The purpose of this paper was to discuss the role of reservoir framework characterization in the overall reservoir characterization workflow. It was shown that this workflow deals with both sparsely and very densely sampled data, and that the timeliness of the work can be as important as the need for accuracy, precision and the measurement of uncertainty.
As occasionally happens in industry, several independent developments have coalesced to make the "decouple-recouple" workflow a reality. The use of "artificial" seismic horizons is only possible because of developments in correlation and coherency processing, which convert these surfaces to interpretable canvasses. Tight integration only now allows geologists to easily bring seismic into their daily workflow, enabling them to become stratigraphers in counterpoint to the new "structuralists". New recoupling software allows asset teams to harvest individual work from the various disciplines. Visualization software now permits the active manipulation and interpretation of data to quickly construct models. New visualization hardware permits asset teams to view these models in a timely, efficient manner.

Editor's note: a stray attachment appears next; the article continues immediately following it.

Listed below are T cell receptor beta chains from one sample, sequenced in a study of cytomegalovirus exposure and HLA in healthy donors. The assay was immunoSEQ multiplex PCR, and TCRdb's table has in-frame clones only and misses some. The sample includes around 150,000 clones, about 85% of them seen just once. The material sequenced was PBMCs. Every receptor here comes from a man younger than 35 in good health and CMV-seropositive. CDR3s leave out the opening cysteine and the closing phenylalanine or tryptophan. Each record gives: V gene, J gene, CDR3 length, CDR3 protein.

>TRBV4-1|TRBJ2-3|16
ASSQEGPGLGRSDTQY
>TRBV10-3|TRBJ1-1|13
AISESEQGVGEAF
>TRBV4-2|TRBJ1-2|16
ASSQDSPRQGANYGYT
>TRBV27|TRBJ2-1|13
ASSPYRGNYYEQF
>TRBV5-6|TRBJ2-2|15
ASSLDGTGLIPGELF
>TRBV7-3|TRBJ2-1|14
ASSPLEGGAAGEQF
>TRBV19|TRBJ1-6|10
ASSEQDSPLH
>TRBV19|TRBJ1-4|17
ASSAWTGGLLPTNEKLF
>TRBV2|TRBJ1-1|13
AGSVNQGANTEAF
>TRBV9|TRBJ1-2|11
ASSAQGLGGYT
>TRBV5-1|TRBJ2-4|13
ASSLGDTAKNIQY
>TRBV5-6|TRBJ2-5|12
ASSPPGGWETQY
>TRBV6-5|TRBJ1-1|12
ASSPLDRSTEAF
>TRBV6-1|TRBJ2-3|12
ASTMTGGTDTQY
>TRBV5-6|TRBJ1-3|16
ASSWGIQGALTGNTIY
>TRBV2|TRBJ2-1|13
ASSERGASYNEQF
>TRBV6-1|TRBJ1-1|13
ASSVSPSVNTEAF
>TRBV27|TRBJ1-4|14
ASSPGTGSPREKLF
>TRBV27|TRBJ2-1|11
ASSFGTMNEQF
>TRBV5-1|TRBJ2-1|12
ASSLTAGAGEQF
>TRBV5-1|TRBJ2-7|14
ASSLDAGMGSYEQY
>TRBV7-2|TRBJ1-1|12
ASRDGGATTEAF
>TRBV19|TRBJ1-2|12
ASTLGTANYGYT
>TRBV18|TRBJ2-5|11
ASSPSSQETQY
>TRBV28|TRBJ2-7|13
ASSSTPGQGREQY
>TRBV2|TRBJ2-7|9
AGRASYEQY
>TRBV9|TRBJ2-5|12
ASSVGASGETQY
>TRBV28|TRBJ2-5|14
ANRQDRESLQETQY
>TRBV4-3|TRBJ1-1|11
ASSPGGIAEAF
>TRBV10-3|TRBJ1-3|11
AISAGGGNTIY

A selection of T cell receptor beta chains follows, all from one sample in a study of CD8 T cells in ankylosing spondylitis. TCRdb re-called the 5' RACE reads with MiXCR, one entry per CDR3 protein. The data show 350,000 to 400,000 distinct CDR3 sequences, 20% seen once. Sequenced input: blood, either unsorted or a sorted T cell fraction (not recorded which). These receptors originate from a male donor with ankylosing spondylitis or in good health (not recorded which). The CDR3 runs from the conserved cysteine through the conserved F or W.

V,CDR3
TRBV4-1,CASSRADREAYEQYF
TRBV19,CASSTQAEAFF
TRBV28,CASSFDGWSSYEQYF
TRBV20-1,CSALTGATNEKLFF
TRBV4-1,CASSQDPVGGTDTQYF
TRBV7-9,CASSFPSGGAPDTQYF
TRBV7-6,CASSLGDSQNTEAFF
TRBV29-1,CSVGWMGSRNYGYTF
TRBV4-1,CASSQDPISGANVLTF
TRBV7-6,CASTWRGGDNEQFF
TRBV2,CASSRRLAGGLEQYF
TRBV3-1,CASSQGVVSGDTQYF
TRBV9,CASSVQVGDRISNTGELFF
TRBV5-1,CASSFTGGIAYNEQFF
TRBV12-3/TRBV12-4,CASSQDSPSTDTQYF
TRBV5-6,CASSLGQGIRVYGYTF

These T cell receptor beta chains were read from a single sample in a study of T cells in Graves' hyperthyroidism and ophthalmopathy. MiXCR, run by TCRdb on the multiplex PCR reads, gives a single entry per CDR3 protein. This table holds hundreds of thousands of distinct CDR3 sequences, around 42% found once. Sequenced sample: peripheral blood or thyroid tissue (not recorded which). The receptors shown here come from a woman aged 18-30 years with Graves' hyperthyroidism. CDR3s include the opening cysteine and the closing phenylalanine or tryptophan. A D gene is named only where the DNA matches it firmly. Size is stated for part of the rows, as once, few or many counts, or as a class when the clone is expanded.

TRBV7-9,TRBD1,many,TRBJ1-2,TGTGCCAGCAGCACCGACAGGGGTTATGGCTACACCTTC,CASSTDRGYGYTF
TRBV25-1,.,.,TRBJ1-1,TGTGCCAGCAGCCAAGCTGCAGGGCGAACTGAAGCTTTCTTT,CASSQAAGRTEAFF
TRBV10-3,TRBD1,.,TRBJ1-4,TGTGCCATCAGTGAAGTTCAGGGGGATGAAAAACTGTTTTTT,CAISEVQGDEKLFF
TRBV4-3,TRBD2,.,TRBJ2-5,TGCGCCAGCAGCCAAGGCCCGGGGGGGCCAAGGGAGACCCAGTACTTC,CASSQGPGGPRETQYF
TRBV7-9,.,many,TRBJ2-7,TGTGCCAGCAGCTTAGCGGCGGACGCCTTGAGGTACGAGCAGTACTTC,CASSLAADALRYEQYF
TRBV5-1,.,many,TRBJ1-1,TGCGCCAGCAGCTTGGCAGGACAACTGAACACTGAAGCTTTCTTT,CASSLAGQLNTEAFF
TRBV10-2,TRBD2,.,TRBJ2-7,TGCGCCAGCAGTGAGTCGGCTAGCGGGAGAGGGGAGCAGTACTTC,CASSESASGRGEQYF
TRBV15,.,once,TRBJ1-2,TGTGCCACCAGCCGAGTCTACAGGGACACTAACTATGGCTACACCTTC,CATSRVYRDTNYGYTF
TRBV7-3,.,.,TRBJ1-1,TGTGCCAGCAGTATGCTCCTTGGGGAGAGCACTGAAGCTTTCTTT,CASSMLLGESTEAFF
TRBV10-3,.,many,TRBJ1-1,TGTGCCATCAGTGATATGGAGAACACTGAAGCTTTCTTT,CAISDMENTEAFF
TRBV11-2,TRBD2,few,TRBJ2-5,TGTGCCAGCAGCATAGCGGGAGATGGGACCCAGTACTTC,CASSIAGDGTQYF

The decouple-recouple approach divides the workflow into two phases. The first is an individual-oriented decoupled phase, whereby the important "G&G" component is replaced by "S&S", structure and stratigraphy. The SS&E team members work alongside velocity specialists and petrophysicists in a manner designed to maximize both creativity and productivity. The second "recoupling" phase uses powerful new software to automate usually tedious processes such as framework building, depth conversion and log/seismic property modeling. This important phase permits asset teams to be quickly assembled in order to coordinate their individual work onto one model, and to apply that model to business decisions. Visualization software and even "viewing chambers" play an important role in this coordination through flexible viewing of the asset team’s model. For similar reasons, the dynamic coexistence of the "macro" geological model and the "micro" well, core and log data base greatly speeds up the iteration of simulations, both stochastic and fluid flow.